7 Tips for surviving new-mom sleep deprivation

Now that I'm beginning to get the hang of this "mom" thing, and feeling a lot more like myself, I think it's safe to say that I've made my exit from the zombiesque stage of new motherhood relatively unscathed. That being said, when I was in the midst of it, I thought it would never end -- my life felt like an endless stream of nursing sessions, 10-hour work days, pumping sessions and bedtime routines, with not much rest in between. But if you're still smack dab in the middle of it, and your Google history reads anything like mine (I may or may not have searched for things like "new mom schedule" and "working mom exhaustion" in search of advice), I hope the tips I've gathered along the way, will give you the boost -- or the hope -- you need to get you through until things settle down a bit.

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Take naps. Okay, I have never been great at this, but any veteran mom will tell you that the best way to fight the exhaustion is to nap when your baby naps. If you were a napper pre-baby or have benefited from power naps in the past, this really could be a life-saver for you. Forget the dishes and the laundry and just try to get some ZZZs in, even if it's only for 20 minutes. I have a close friend who would even park her car somewhere safe and take a nap if her son fell asleep while they were driving. 

Fuel up. I know you really want to lose the baby weight, but when you're lacking sleep, a strict diet certainly isn't going to help in the energy department -- especially if you're nursing. Try to eat three wholesome meals a day with at least two or three snacks in between. I've never been much of a snacker, but these days I pair something high in protein and fiber with a complex carb at least twice a day. Try whole grain toast with peanut or almond butter, Greek yogurt with fresh fruit or whole grain crackers with cheese. 

Hydrate. When your energy is zapped or your nursing, or both, you need to drink more water per day than you ever thought possible. I'm serious. I'm not talking eight cups either. Remember how much better you felt after drinking tons of water when you were pregnant? Same goes for the first few months after delivery -- longer if you're breastfeeding. Six months in and I'm still drinking more than 80 ounces per day. Your body will not function properly if you are not hydrated. Your organs will start to shut down and your thoughts will become even fuzzier. Drink water.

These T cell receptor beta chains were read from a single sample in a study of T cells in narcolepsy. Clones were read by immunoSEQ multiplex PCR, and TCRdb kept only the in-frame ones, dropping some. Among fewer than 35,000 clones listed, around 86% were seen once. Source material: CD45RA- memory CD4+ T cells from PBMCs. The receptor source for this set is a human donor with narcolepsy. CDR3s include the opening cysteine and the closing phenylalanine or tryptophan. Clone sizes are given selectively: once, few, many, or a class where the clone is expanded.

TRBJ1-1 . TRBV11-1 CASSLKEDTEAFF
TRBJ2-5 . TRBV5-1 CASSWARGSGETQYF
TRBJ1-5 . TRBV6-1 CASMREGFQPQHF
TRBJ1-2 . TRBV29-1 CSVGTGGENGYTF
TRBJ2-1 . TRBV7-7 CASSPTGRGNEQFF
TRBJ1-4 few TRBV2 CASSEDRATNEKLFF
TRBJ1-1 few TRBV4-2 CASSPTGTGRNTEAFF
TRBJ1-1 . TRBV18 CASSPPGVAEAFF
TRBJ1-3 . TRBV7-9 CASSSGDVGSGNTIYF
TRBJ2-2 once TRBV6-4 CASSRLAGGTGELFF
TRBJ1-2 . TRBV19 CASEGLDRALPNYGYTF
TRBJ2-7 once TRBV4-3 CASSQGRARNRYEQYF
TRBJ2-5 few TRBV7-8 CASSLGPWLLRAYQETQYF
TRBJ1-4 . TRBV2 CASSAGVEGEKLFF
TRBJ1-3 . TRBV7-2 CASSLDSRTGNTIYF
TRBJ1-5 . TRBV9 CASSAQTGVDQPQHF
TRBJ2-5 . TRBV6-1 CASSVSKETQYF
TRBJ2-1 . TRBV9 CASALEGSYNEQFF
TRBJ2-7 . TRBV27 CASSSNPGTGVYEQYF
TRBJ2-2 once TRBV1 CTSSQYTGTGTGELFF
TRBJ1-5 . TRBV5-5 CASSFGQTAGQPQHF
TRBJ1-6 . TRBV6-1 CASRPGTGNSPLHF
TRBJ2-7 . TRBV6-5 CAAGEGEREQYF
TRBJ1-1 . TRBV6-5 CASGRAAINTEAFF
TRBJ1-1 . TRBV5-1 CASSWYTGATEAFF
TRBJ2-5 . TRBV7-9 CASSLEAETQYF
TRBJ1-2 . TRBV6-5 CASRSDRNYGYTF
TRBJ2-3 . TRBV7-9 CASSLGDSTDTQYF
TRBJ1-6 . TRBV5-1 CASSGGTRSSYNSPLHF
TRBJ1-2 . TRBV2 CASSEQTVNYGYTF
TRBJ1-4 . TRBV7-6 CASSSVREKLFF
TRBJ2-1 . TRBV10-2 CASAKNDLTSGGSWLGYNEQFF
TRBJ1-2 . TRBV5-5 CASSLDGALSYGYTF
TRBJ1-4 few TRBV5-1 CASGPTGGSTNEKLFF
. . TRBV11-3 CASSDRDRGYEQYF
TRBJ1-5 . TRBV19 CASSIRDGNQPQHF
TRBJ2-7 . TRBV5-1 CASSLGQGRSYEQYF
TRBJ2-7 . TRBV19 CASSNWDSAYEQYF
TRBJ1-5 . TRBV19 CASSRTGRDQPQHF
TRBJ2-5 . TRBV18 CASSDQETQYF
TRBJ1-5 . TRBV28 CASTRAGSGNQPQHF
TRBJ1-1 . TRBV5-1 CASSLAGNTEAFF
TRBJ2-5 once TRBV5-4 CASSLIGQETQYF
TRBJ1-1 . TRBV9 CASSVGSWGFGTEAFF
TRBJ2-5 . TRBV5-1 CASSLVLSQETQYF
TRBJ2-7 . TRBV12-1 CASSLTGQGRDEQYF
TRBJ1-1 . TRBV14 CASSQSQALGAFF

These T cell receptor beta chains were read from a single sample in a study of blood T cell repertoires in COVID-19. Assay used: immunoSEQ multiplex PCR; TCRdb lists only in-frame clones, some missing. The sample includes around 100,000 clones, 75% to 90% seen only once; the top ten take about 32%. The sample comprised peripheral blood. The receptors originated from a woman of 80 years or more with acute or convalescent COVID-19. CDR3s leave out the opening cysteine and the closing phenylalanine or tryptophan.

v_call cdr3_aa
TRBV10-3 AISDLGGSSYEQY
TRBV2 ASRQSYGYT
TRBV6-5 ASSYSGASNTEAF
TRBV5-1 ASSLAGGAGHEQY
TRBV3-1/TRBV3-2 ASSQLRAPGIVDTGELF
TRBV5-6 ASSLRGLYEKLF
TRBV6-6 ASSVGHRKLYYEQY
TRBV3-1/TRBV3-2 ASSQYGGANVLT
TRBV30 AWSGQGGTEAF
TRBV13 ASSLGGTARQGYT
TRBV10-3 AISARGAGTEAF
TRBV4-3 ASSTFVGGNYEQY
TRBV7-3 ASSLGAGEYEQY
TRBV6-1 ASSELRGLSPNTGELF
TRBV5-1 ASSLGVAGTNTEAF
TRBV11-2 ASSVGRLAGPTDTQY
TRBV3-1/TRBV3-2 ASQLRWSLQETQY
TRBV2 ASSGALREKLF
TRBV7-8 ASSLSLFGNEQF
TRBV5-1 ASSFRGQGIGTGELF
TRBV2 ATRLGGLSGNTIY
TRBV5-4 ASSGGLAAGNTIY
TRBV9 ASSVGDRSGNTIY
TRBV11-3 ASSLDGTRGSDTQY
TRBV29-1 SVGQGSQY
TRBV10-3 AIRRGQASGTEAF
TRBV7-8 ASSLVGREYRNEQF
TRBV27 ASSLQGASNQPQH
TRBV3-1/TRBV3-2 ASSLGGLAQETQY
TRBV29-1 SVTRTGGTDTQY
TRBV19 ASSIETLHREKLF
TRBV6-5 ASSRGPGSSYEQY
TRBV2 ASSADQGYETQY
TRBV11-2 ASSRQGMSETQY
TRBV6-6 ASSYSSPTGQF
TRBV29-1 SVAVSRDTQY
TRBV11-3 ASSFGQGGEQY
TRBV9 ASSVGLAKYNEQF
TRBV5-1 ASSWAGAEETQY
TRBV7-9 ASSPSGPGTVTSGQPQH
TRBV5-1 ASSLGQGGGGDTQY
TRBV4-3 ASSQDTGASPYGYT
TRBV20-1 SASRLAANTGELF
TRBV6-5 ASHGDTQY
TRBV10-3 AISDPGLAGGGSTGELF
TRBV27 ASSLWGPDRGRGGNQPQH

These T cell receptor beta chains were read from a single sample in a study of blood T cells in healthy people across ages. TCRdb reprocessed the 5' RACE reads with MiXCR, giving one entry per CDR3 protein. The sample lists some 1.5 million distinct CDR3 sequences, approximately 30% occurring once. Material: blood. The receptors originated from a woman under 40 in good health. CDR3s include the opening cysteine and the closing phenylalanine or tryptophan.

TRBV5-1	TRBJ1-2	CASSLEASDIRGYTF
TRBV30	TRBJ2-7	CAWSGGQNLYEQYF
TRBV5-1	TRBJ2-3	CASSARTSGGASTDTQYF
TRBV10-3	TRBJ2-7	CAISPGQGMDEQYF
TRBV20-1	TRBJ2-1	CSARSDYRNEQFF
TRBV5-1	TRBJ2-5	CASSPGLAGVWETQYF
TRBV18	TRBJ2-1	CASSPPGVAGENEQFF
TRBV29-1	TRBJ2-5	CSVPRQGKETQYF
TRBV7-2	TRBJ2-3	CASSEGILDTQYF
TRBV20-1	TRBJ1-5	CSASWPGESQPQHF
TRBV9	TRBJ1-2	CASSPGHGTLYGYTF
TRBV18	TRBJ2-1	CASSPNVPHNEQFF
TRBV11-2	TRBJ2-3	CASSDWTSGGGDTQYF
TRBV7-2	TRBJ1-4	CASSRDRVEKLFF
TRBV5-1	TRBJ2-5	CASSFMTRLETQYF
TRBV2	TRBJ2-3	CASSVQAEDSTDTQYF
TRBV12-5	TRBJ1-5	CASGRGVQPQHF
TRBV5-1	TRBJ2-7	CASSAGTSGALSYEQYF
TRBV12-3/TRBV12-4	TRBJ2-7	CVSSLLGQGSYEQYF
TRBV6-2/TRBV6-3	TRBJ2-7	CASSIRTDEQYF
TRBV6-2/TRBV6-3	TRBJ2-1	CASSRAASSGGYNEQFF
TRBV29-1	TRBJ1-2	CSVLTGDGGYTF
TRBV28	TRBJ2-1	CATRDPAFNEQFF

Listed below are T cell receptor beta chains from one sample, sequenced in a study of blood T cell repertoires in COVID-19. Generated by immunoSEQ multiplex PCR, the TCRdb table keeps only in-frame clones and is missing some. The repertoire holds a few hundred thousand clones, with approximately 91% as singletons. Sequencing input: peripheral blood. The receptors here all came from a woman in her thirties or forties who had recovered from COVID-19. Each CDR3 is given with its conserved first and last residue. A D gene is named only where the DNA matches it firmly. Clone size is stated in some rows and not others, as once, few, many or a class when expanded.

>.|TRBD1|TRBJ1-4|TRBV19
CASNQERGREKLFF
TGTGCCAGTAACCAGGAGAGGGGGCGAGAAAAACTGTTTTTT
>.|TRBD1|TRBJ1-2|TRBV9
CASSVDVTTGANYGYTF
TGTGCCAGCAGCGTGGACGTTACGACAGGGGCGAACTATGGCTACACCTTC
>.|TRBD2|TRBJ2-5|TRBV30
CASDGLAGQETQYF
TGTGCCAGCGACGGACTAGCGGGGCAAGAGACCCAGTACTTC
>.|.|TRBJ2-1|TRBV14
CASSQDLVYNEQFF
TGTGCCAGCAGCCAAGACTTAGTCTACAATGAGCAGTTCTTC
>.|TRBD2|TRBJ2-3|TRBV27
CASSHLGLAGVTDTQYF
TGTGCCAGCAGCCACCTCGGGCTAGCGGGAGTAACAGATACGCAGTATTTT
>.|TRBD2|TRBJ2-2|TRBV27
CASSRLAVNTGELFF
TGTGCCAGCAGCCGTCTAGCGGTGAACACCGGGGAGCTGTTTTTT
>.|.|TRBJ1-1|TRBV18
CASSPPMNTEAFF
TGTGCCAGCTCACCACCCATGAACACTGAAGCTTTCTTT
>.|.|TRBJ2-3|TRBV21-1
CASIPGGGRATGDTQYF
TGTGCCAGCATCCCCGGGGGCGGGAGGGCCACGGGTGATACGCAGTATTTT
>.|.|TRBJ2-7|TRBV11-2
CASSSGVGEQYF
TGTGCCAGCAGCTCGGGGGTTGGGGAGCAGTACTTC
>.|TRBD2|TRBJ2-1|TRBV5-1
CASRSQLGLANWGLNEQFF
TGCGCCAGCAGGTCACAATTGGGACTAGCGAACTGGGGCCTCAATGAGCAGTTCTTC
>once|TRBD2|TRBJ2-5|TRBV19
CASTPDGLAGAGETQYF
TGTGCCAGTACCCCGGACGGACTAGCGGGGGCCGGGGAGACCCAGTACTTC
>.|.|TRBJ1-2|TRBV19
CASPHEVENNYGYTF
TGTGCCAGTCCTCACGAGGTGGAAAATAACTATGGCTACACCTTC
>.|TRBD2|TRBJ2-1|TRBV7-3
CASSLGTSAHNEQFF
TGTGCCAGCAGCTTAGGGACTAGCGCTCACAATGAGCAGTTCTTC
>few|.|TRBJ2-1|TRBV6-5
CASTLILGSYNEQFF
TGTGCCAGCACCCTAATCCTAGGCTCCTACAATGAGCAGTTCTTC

Exercise. I'm not saying you need to fit in an hour of structured exercise a day, or even a half hour -- I sure didn't. But after the first few weeks post-partum, you really should try to do something a bit more physical most days of the week. That could mean a walk around the mall or even just some light stretching before bed. The activity will get your blood flowing to all the right places and bring more of that much-needed oxygen to your brain so that you can at least start thinking more clearly. Just be sure to follow your obstetrician's recommendations and to check with him or her if you're ever not sure of what's safe, especially if you had a Caesarean section.

Caffeinate. I admit, I'm a bit of a caffeine junkie -- if I don't have my cafe con leche first thing upon waking, my day usually does not go well. Even if you're not, it could be just what you need to give you enough energy to make it through the day, especially if you've returned to work. I'm really not trying to encourage bad habits here, but if I have to make the choice between falling asleep at my desk and drinking another cup of coffee, coffee is always going to win. You may not need it daily, and you may not need the full jolt of coffee, but if you're feeling desperate or you just love coffee or tea, give yourself a pass and have some. 

Pass off the baby. Or if you really don't want to sacrifice cuddle time, pass off the housework. Let your significant other or a caring family member or friend help you. I've said this before and I'll say it again, it is OK to let someone else care for your baby while you get some long overdue rest or take a shower or do anything else that rejuvenates you. You will feel better if you just take a break, and when you feel better, you will be able to give 100 percent and you will be an even better mom.

This too shall pass.  I know it may seem like you will never again regain control of your life, but you will. Soon enough your baby will be sleeping through the night and taking regular naps, he won't require so much of your attention and he may even want some alone time of his own. At some point, you might even be surprised to find that you actually miss the days when he relied so heavily on you. When you feel like you might not be able to handle another day filled with responsibility followed by a sleepless night, just remember that this is only a very short period of your life and that whether it's weeks, months or years from now, things will settle down. In the meantime just snuggle that sweet little baby and remember how much you love him.

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Topics: baby  breast feeding  naps  on parenting  parents and children  sleep  tips  working mom  working moms